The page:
Additional information in cert

I think the QR code can be represented as a bitmapped image made of characters, as apparently the smallest one is 29 pixels by 29 pixels.

There might not be characters which have a sufficiently large and sufficiently small number of illuminated pixels to allow a QR code reader to recognize the code directly from the displayed text on screen, so people might have to transform the characters to increase the contrast before recognizing the QR code.

Yes, i know :slight_smile:
Print it out and use a pencil to “illuminate” the ones or zeros :slight_smile:
This is a QR-Code too :slight_smile:

I don’t think any default QR-code scanner will scan either of our ideas.
It may need a custom scanner app.

[edit] It is difficult for the QR code to be placed directly into the SAN without specialized app to read it.
If only a puzzle piece, that leads to another piece/prize/location, is held in the SAN then that makes things easier for cert coding.

Copy this with a pencil to paper with squares ( I don’t know the English word)
Every QR-code scanner will scan it :slight_smile:
Belive me geocachers in my area are very special ones :slight_smile:
This is “only” difficult level 4/5

In English this is called graph paper or a grid (sometimes also “grid paper”).

It’s nice to hear that this hobby has developed so far and is providing such sophisticated challenges to people. :slight_smile: It reminds me quite a bit of puzzle competitions that I participate in as well.

An example of what I was thinking of, following @rg305’s example (though I did not try to issue a certificate like this):

I wonder if you could store more and access it easier via Crypto-Coin systems…
Maybe even start a GeoCachersCoin (with no intended value) just for the sake of coders having an easy place to put stuff.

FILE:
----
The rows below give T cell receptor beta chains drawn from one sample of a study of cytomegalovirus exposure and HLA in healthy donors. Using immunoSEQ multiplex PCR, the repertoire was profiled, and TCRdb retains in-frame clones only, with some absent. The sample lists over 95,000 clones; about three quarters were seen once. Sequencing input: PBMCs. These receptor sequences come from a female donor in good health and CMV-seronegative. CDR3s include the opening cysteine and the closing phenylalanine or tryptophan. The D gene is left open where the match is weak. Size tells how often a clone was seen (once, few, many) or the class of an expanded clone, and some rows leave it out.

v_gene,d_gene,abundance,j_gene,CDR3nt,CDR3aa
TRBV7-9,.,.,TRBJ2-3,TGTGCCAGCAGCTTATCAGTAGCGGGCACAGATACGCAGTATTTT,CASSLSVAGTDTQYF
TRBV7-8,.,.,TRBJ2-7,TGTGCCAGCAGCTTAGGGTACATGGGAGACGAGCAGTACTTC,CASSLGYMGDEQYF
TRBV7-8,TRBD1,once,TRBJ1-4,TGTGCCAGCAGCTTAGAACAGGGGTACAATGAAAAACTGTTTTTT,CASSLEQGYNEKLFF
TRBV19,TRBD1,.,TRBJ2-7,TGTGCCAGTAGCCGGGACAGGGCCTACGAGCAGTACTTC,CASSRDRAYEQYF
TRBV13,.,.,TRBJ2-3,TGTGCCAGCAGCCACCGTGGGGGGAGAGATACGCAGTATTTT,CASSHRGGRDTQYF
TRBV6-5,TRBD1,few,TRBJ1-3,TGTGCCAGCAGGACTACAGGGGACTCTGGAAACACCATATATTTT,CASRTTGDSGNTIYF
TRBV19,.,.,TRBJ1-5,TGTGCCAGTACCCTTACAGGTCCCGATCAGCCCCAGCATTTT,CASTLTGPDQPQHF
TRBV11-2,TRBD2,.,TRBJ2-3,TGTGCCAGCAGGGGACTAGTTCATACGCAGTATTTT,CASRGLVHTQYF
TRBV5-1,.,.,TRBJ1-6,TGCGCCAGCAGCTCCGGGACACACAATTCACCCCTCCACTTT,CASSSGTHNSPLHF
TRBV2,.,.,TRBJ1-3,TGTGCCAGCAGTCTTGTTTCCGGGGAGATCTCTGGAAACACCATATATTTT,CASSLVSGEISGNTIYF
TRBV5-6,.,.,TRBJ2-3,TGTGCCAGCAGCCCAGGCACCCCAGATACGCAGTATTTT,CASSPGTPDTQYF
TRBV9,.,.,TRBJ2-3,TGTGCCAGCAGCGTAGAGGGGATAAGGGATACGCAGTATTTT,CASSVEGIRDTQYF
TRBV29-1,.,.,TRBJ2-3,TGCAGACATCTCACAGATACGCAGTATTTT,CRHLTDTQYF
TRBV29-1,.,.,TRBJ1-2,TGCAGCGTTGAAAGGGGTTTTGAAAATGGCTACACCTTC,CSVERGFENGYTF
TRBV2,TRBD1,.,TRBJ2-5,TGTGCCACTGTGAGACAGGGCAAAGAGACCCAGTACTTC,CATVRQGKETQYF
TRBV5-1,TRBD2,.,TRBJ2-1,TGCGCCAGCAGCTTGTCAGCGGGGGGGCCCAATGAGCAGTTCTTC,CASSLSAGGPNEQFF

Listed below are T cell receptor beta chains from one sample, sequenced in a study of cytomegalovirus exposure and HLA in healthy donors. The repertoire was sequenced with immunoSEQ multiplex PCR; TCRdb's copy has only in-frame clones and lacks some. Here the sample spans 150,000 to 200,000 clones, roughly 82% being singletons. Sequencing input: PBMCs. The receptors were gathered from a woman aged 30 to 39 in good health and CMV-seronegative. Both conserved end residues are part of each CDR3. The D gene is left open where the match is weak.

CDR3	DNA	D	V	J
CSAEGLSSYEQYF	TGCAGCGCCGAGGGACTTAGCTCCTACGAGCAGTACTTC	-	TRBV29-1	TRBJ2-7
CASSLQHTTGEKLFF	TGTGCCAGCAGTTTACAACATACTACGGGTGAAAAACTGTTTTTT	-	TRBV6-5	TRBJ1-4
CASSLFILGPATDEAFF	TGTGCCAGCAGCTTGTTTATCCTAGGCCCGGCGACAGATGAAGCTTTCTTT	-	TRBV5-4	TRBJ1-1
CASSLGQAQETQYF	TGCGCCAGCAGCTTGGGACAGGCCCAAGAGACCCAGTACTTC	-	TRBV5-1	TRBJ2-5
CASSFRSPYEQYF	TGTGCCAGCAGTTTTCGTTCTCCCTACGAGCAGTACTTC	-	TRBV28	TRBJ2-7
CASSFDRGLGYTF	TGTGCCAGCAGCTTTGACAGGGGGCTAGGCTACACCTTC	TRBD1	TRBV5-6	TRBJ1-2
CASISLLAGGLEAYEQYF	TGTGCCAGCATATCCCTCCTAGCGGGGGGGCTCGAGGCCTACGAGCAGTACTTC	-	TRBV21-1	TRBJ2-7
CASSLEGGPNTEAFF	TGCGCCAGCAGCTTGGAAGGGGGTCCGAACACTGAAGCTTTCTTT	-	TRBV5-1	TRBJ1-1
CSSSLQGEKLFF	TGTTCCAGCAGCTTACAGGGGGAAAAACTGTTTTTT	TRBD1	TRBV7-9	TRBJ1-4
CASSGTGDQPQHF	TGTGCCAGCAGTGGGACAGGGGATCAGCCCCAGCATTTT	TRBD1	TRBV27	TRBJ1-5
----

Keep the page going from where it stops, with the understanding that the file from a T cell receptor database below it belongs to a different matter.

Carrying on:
Grid :neutral_face::neutral_face: Okay. Next time I should know this :slight_smile:
Okay, this looks great.
Maybe I should change the “-” to zero and the “x” to one.
Or if this become very sick change the “-” to 2^x and the “x” to a prime number :slight_smile:
I think we should stop now. I think if we have one or two more days they don’t hate me they will kill me :slight_smile:
Some of the local cachers know my realname :slight_smile:

After much “manipulation”…
That seems to do the “trick” !
“I hope this provides an interesting challenge for the geocachers” was revealed.

Final working manipulation:
change “-” to <space>
change “X” to <alt 219>

Unfortunately it only worked on iPhone, Android not liking it…

Yeah I think this format may not pass checks; as the 3rd and 4th char fields are “–”.
I think it should work using three “lead sorting” chars.

The problem for me in solving your puzzle was that the solution method was considerably easier than I thought (a very common occurrence when solving puzzles that may involve codes and ciphers or hidden information :slight_smile:). The coordinates are N51 10.444 E7 10.444 (the same ones cited by @eisi123 above, somewhere near Remscheid, North Rhine-Westphalia, Germany).

Maybe you’ll go down in history as the first person to make a working puzzle based on a valid PKI certificate. :slight_smile:

That would be a nice epitaph - LOL

You’re correct. I think @jsha posted about this a few months ago, but I was unable to find his post just now. However, the Boulder CA code exactly supports your recollection of this restriction (which is related to standards for internationalized domain names):

According to this code, your suggestion of three alphanumeric characters before the hyphens (instead of two) should also work.

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